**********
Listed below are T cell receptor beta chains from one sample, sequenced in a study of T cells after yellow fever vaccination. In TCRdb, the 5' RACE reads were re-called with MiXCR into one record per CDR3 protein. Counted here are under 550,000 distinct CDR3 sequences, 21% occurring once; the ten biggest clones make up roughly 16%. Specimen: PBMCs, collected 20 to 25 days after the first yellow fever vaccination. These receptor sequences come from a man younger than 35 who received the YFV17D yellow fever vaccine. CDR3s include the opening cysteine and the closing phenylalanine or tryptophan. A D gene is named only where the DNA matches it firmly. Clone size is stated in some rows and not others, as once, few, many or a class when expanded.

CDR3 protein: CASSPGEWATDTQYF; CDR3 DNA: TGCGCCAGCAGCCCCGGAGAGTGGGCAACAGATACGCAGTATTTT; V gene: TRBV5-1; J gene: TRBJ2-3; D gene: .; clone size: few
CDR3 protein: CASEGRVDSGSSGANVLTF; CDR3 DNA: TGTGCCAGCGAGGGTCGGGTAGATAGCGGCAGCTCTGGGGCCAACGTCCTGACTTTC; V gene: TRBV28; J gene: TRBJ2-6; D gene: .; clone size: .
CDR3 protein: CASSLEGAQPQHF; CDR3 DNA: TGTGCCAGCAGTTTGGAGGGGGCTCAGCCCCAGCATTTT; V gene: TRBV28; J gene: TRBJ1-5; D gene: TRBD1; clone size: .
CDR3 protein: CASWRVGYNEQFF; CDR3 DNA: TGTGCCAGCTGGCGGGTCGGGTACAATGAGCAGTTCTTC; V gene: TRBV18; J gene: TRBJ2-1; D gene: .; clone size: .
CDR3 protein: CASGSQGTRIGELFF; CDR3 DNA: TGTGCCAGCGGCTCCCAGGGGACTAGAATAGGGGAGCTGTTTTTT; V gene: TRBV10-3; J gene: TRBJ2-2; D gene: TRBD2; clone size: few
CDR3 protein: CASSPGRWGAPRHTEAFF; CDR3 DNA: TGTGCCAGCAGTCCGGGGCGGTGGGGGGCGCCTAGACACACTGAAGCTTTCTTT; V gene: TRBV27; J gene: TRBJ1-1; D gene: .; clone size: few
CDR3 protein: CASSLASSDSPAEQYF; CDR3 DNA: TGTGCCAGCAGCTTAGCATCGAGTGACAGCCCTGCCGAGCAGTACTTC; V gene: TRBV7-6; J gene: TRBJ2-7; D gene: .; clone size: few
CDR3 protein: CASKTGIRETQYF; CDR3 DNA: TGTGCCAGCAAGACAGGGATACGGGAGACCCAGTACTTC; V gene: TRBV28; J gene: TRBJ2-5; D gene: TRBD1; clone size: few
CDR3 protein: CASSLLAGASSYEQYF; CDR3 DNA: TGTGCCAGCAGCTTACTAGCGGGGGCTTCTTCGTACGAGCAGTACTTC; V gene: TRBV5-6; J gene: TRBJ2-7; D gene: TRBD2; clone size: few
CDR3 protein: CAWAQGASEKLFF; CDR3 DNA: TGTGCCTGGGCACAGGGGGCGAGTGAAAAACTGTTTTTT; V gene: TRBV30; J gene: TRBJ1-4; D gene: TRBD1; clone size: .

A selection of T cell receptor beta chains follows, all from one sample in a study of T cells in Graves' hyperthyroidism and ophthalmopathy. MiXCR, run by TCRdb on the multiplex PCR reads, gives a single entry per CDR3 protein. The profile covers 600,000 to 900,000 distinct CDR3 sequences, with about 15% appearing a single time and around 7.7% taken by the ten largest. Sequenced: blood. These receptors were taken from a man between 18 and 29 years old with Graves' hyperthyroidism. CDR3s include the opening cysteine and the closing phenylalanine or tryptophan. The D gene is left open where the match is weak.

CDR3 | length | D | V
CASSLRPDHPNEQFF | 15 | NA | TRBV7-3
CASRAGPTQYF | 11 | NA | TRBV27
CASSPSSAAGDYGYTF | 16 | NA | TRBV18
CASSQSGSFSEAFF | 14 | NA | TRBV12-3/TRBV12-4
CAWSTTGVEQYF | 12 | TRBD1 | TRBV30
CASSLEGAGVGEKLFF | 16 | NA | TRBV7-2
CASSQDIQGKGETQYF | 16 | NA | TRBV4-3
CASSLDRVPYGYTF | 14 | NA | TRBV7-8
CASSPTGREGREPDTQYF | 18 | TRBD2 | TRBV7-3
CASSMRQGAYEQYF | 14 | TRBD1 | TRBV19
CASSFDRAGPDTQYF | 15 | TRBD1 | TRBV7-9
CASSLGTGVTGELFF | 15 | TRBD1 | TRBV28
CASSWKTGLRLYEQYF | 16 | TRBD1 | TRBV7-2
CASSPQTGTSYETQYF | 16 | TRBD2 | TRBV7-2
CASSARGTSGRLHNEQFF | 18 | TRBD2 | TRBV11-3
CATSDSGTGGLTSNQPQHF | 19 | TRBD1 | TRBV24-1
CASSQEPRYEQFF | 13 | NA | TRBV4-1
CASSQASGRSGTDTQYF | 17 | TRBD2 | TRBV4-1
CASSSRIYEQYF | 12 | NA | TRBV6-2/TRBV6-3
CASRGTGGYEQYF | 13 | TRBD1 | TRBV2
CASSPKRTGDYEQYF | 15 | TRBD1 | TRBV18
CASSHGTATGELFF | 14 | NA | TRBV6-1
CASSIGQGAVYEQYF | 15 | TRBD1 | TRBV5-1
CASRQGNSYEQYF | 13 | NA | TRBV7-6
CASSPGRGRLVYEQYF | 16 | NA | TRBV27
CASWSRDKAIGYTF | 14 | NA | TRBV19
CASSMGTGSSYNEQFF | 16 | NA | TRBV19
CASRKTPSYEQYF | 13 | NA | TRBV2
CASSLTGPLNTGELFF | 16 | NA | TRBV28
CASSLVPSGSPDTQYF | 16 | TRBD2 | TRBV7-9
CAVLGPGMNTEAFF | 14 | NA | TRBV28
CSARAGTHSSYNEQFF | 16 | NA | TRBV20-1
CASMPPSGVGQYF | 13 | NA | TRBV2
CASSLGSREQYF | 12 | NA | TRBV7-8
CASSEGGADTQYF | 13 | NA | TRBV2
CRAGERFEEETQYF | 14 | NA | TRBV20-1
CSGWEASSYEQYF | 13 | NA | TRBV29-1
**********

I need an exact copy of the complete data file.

Listed below are T cell receptor beta chains from one sample, sequenced in a study of T cells after yellow fever vaccination. In TCRdb, the 5' RACE reads were re-called with MiXCR into one record per CDR3 protein. Counted here are under 550,000 distinct CDR3 sequences, 21% occurring once; the ten biggest clones make up roughly 16%. Specimen: PBMCs, collected 20 to 25 days after the first yellow fever vaccination. These receptor sequences come from a man younger than 35 who received the YFV17D yellow fever vaccine. CDR3s include the opening cysteine and the closing phenylalanine or tryptophan. A D gene is named only where the DNA matches it firmly. Clone size is stated in some rows and not others, as once, few, many or a class when expanded.

CDR3 protein: CASSPGEWATDTQYF; CDR3 DNA: TGCGCCAGCAGCCCCGGAGAGTGGGCAACAGATACGCAGTATTTT; V gene: TRBV5-1; J gene: TRBJ2-3; D gene: .; clone size: few
CDR3 protein: CASEGRVDSGSSGANVLTF; CDR3 DNA: TGTGCCAGCGAGGGTCGGGTAGATAGCGGCAGCTCTGGGGCCAACGTCCTGACTTTC; V gene: TRBV28; J gene: TRBJ2-6; D gene: .; clone size: .
CDR3 protein: CASSLEGAQPQHF; CDR3 DNA: TGTGCCAGCAGTTTGGAGGGGGCTCAGCCCCAGCATTTT; V gene: TRBV28; J gene: TRBJ1-5; D gene: TRBD1; clone size: .
CDR3 protein: CASWRVGYNEQFF; CDR3 DNA: TGTGCCAGCTGGCGGGTCGGGTACAATGAGCAGTTCTTC; V gene: TRBV18; J gene: TRBJ2-1; D gene: .; clone size: .
CDR3 protein: CASGSQGTRIGELFF; CDR3 DNA: TGTGCCAGCGGCTCCCAGGGGACTAGAATAGGGGAGCTGTTTTTT; V gene: TRBV10-3; J gene: TRBJ2-2; D gene: TRBD2; clone size: few
CDR3 protein: CASSPGRWGAPRHTEAFF; CDR3 DNA: TGTGCCAGCAGTCCGGGGCGGTGGGGGGCGCCTAGACACACTGAAGCTTTCTTT; V gene: TRBV27; J gene: TRBJ1-1; D gene: .; clone size: few
CDR3 protein: CASSLASSDSPAEQYF; CDR3 DNA: TGTGCCAGCAGCTTAGCATCGAGTGACAGCCCTGCCGAGCAGTACTTC; V gene: TRBV7-6; J gene: TRBJ2-7; D gene: .; clone size: few
CDR3 protein: CASKTGIRETQYF; CDR3 DNA: TGTGCCAGCAAGACAGGGATACGGGAGACCCAGTACTTC; V gene: TRBV28; J gene: TRBJ2-5; D gene: TRBD1; clone size: few
CDR3 protein: CASSLLAGASSYEQYF; CDR3 DNA: TGTGCCAGCAGCTTACTAGCGGGGGCTTCTTCGTACGAGCAGTACTTC; V gene: TRBV5-6; J gene: TRBJ2-7; D gene: TRBD2; clone size: few
CDR3 protein: CAWAQGASEKLFF; CDR3 DNA: TGTGCCTGGGCACAGGGGGCGAGTGAAAAACTGTTTTTT; V gene: TRBV30; J gene: TRBJ1-4; D gene: TRBD1; clone size: .

A selection of T cell receptor beta chains follows, all from one sample in a study of T cells in Graves' hyperthyroidism and ophthalmopathy. MiXCR, run by TCRdb on the multiplex PCR reads, gives a single entry per CDR3 protein. The profile covers 600,000 to 900,000 distinct CDR3 sequences, with about 15% appearing a single time and around 7.7% taken by the ten largest. Sequenced: blood. These receptors were taken from a man between 18 and 29 years old with Graves' hyperthyroidism. CDR3s include the opening cysteine and the closing phenylalanine or tryptophan. The D gene is left open where the match is weak.

CDR3 | length | D | V
CASSLRPDHPNEQFF | 15 | NA | TRBV7-3
CASRAGPTQYF | 11 | NA | TRBV27
CASSPSSAAGDYGYTF | 16 | NA | TRBV18
CASSQSGSFSEAFF | 14 | NA | TRBV12-3/TRBV12-4
CAWSTTGVEQYF | 12 | TRBD1 | TRBV30
CASSLEGAGVGEKLFF | 16 | NA | TRBV7-2
CASSQDIQGKGETQYF | 16 | NA | TRBV4-3
CASSLDRVPYGYTF | 14 | NA | TRBV7-8
CASSPTGREGREPDTQYF | 18 | TRBD2 | TRBV7-3
CASSMRQGAYEQYF | 14 | TRBD1 | TRBV19
CASSFDRAGPDTQYF | 15 | TRBD1 | TRBV7-9
CASSLGTGVTGELFF | 15 | TRBD1 | TRBV28
CASSWKTGLRLYEQYF | 16 | TRBD1 | TRBV7-2
CASSPQTGTSYETQYF | 16 | TRBD2 | TRBV7-2
CASSARGTSGRLHNEQFF | 18 | TRBD2 | TRBV11-3
CATSDSGTGGLTSNQPQHF | 19 | TRBD1 | TRBV24-1
CASSQEPRYEQFF | 13 | NA | TRBV4-1
CASSQASGRSGTDTQYF | 17 | TRBD2 | TRBV4-1
CASSSRIYEQYF | 12 | NA | TRBV6-2/TRBV6-3
CASRGTGGYEQYF | 13 | TRBD1 | TRBV2
CASSPKRTGDYEQYF | 15 | TRBD1 | TRBV18
CASSHGTATGELFF | 14 | NA | TRBV6-1
CASSIGQGAVYEQYF | 15 | TRBD1 | TRBV5-1
CASRQGNSYEQYF | 13 | NA | TRBV7-6
CASSPGRGRLVYEQYF | 16 | NA | TRBV27
CASWSRDKAIGYTF | 14 | NA | TRBV19
CASSMGTGSSYNEQFF | 16 | NA | TRBV19
CASRKTPSYEQYF | 13 | NA | TRBV2
CASSLTGPLNTGELFF | 16 | NA | TRBV28
CASSLVPSGSPDTQYF | 16 | TRBD2 | TRBV7-9
CAVLGPGMNTEAFF | 14 | NA | TRBV28
CSARAGTHSSYNEQFF | 16 | NA | TRBV20-1
CASMPPSGVGQYF | 13 | NA | TRBV2
CASSLGSREQYF | 12 | NA | TRBV7-8
CASSEGGADTQYF | 13 | NA | TRBV2
CRAGERFEEETQYF | 14 | NA | TRBV20-1
CSGWEASSYEQYF | 13 | NA | TRBV29-1